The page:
He was especially fond of his fine-quality horses. He dug and rocked up wells at both homes to furnish water for his families. Being a very strong man, he worked very hard during his early years, swinging the scythe and cradle to harvest his grain and hay. All work on the farm was done by hand with the help of the horses and a few primitive tools and implements. He expected his boys to be ambitious and industrious, teaching them by example.

During his early married life, when he had Mary (his first wife) and two children, he was called by the authorities to go with a group of men to follow the Little Colorado River, hunting for suitable places for the Saints to colonize. He left his little family, and with poor clothing and few rations, he was gone six long months, enduring severe hardships and suffering. The trip was declared unsuccessful; Joseph Allen returned home half starved and in poor physical condition.

The ward needed property to build a tithing yard and scales to receive the tithing .produce raised by farmers. It was their only means of paying their tithing, so Joseph Allen deeded to the church one acre of land (where the Lorenzo Taylor home still stands (2000). Lorenzo bought it back from the Church in 1910 after its use was no longer required. People began paying tithes in cash. This was just before Lorenzo bought the farm when his father wished to retire.

Joseph Allen held numerous and varied positions. He was one of the workers building the Harrisville Canal. He served as water master on that canal for several years. He also served as a school trustee for Farr West and as water commissioner on Ogden River in the division of water rights. He was also Road Supervisor for Farr West, where he had responsibility for building a new road and repairing old ones. Lyman Skeen, one of the Weber County Commissioners, recommended the name of Joseph Allen to serve as Superintendent of Weber County Infirmary, so he was appointed to this position in the spring of 1898. He held this position until he resigned in 1906. His wife Mary was appointed Matron at the same time. These positions were important to the sick and infirm, who needed the best of care and attention in their declining years. Both Joseph Allen and Mary worked diligently to fulfill the trust placed in them. An eight-acre farm and orchard had to be productive, and seventy-five patients had to be cared for with both hard work and comforting words. He was active in developing and colonizing the community of Roy, helping in an advisory capacity on the road-building program.

Although his name is not mentioned in early church history of Farr West Ward, he took an active part in the contributing of his means, talents and labor. He hauled loads and loads of material for building the first ward church, and he helped build it. He held the office of High Priest, attended all his meetings, paid his tithing and other donations, served as ward teacher for many years, was active in all organizations, and was considered a stalwart supporter of all church functions. He was not satisfied with just ward donations, but used his own means to help widows and their children, the aged and less fortunate, providing food and clothing. He gave hay for cattle, seed grain for those who needed the help, and he frequently provided assistance in doctoring sick cattle. His advice was sought by many throughout the valley on farm, cattle, horses, water and business problems.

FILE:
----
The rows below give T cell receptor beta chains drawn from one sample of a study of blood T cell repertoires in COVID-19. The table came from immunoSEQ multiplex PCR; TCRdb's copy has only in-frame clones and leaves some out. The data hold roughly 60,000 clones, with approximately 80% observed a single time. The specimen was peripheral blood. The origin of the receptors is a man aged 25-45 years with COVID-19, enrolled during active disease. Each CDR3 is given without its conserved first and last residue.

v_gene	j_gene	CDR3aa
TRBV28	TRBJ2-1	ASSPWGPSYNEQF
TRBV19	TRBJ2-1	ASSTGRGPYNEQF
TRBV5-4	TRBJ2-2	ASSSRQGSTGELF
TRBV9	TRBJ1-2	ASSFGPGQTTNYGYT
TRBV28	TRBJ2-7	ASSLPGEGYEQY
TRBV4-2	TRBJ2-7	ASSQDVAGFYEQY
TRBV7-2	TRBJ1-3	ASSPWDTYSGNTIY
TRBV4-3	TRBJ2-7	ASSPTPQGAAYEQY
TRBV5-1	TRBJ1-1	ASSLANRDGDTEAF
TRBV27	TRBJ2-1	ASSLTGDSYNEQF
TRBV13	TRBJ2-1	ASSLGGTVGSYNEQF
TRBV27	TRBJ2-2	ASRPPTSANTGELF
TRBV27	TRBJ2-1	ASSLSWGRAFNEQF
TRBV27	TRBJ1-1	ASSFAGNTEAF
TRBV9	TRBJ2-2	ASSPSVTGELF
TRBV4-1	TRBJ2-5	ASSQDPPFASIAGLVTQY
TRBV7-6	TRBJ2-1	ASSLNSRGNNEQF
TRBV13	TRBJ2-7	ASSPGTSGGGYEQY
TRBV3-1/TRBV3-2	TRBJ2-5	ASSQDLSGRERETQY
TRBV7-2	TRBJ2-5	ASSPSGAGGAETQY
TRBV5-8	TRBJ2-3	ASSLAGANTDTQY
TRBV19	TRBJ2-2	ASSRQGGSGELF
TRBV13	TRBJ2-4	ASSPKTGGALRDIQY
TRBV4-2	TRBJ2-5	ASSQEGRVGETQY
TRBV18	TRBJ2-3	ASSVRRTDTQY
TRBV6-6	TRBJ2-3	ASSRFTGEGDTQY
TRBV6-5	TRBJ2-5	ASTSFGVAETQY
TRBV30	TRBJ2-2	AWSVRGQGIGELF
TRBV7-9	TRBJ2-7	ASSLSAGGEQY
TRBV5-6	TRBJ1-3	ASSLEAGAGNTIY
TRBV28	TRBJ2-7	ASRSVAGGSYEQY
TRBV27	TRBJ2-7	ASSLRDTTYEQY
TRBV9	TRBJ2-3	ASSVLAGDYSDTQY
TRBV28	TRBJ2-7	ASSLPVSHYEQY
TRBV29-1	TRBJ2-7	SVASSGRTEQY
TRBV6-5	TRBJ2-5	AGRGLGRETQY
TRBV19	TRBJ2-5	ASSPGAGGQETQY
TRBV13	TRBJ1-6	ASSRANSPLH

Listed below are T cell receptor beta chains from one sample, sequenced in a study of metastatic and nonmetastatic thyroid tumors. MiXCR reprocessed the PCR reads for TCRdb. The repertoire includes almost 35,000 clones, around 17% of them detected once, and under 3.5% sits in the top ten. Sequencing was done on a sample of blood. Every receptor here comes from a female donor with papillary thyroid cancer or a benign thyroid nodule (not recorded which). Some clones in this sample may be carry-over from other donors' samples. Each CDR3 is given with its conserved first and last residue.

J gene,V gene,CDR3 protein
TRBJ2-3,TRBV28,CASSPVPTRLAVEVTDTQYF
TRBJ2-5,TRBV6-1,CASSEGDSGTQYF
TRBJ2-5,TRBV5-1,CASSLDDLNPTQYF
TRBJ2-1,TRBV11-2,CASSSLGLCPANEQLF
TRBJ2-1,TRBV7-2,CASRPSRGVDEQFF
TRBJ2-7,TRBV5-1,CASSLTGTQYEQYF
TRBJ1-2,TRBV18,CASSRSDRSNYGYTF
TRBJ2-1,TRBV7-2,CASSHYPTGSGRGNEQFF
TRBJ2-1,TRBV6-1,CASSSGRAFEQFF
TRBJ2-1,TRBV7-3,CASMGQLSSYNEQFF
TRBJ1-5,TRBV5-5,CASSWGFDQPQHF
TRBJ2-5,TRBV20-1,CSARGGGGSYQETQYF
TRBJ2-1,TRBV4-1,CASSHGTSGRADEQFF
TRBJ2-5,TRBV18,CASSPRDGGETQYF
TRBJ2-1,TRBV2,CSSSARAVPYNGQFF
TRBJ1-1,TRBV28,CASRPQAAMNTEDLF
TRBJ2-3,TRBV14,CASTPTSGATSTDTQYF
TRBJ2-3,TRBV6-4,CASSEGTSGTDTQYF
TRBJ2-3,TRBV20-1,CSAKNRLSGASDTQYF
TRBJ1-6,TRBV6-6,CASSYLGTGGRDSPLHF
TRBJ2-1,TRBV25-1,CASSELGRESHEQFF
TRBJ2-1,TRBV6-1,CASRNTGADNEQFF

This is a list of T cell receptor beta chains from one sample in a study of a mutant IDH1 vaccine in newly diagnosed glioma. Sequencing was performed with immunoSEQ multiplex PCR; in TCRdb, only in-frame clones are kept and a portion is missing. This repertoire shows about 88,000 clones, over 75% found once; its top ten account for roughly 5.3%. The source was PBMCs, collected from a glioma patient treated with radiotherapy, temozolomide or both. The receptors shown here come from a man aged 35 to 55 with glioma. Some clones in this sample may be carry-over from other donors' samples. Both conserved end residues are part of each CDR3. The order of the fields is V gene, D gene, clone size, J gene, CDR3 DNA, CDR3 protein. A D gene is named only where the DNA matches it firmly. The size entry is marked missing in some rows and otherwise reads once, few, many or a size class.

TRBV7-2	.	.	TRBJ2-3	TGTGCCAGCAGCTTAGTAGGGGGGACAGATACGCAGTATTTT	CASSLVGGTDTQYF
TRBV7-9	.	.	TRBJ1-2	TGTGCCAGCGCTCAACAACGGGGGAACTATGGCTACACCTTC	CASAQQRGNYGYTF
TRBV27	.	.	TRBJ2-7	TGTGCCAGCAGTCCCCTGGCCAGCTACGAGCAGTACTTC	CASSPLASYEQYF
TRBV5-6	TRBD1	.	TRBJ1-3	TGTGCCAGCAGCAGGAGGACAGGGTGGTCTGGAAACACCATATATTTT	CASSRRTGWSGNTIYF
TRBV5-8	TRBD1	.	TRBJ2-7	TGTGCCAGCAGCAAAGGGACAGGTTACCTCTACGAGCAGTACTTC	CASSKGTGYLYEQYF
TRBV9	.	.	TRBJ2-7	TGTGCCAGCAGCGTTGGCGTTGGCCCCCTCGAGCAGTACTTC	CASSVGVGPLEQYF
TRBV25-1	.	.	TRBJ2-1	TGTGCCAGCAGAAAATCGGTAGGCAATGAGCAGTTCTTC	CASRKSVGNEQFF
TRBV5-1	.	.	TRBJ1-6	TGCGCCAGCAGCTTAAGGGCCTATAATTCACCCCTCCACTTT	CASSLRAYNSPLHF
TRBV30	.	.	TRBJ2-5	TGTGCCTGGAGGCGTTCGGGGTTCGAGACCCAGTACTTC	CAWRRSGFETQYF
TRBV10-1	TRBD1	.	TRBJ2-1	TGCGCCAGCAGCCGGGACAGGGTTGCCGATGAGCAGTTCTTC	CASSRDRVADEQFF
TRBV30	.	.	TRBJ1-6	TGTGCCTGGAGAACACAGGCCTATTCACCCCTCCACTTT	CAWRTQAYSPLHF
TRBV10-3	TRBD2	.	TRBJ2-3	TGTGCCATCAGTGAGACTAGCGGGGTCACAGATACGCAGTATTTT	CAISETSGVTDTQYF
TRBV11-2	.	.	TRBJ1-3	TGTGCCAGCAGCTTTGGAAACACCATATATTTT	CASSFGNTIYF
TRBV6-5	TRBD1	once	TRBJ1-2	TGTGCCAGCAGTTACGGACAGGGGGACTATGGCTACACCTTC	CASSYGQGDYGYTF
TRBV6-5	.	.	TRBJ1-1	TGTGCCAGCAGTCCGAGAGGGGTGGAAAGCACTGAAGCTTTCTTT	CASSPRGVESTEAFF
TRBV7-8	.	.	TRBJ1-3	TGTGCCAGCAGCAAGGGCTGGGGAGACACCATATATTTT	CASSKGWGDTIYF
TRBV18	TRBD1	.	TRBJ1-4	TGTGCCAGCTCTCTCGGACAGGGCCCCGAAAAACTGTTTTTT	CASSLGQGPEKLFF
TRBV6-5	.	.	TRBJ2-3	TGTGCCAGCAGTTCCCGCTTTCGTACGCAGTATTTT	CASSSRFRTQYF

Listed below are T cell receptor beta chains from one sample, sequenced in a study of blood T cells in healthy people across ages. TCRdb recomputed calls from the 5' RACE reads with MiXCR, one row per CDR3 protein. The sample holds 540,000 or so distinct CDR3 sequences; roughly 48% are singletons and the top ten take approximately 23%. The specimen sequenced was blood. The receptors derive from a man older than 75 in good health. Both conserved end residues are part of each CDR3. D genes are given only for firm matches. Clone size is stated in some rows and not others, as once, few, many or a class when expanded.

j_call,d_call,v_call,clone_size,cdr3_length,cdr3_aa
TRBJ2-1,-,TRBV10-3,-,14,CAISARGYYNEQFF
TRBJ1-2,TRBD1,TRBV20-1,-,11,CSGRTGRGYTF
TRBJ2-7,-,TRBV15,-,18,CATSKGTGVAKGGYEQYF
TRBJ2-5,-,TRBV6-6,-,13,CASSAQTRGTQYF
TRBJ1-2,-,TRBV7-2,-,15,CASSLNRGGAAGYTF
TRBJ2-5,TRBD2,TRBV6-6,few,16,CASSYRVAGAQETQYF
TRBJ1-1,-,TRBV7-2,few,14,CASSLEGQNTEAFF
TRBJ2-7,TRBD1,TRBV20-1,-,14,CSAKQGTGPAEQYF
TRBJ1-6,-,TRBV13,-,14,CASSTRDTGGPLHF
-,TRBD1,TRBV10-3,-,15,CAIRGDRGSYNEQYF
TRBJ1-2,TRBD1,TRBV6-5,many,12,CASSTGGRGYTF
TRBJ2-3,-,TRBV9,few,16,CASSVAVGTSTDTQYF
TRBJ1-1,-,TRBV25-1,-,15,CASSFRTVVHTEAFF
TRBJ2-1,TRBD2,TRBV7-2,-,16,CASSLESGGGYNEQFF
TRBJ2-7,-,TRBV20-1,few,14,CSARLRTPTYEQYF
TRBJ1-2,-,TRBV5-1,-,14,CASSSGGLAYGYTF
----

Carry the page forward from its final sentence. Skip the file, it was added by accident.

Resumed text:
Joseph Allen was a gentle man, kind and considerate of his fellow men. His honest dealings were to the point of being a detriment to himself. He and his family were very conservative, so they always had a little ready money which, in several instances, he loaned out of sympathy to men; some were never able to pay off the loans.

* Lorenzo Taylor, who provided most of the material for this biography, added one postscript: "I am sure my father Joseph Allen would want me to pay a tribute of love to his mother, Mary Moore Taylor, who died at the early age of 26 years. The children had slight characteristics of their father of sternness and strength of character, but the many other sterling qualities as shown by her children which were so varied from those of their father, came from their young mother, who endured each hardship and suffering. She will never be forgotten by her children, grandchildren, and all posterity who follow the story of her life."

Joseph Allen died at the age of 81, passing on to his reward 29 November 1929, and being buried in the Ogden City Cemetery.

Amy Taylor McEntire, last surviving member of Joseph Allen's family, reviewed the preceding material, then wished to add two comments: first, he never listened to off-colored stories, and second, he was very kind to children. He never spanked one of his own children except once when George, firing a gun, narrowly missed his mother and struck a clock in the house.

The following article appeared in the Ogden Standard-Examiner with a picture, of Joseph Allen and Mary Taylor. 60th Anniversary Observed Is first child born in North Ogden Mr. & Mrs. Joseph A. Taylor About 30 of their 100 descendants gathered Wednesday in Lorin Farr Park to honor Joseph A. and Mary Lake Taylor of Farr West, who celebrated the 60th anniversary of their wedding. Mr. Taylor is a son of the late Joseph Taylor, who was a member of the famous Mormon Battalion. Mrs. Taylor was the daughter of Bailey Lake, who was killed by Indians while on a mission to the Salmon River area in Idaho. She was, it is said, the first girl born in North Ogden, December 15, 1849 (should be 1851). Mr. Taylor was born on August 3, 1849 (should be 1848), in Pottawattamie County, Iowa, and came to Utah with his parents in 1852 (should be 1850), after his father had received his discharge from the Mormon Battalion and had returned to Winter Quarters, where the family had remained while he was away. In 1866 he made a trip back across the plains by ox team with Horton Haight for the purpose of bringing back telegraph wire, with which the Deseret telegraph lines, the first in Utah, were built. In 1873 he received a call and went to Arizona on a colonization mission. He was among the first settlers in Farr West and took a foremost part in redeeming the country from its barren condition. He served longer than any other man as water master and director of the Western Irrigation company Canal. (Sources: The original biography, written by Lorenzo Taylor, a son, was copied in 2000 essentially as written. Minor corrections and few added details were included by Brian L. Taylor in the rewritten document.)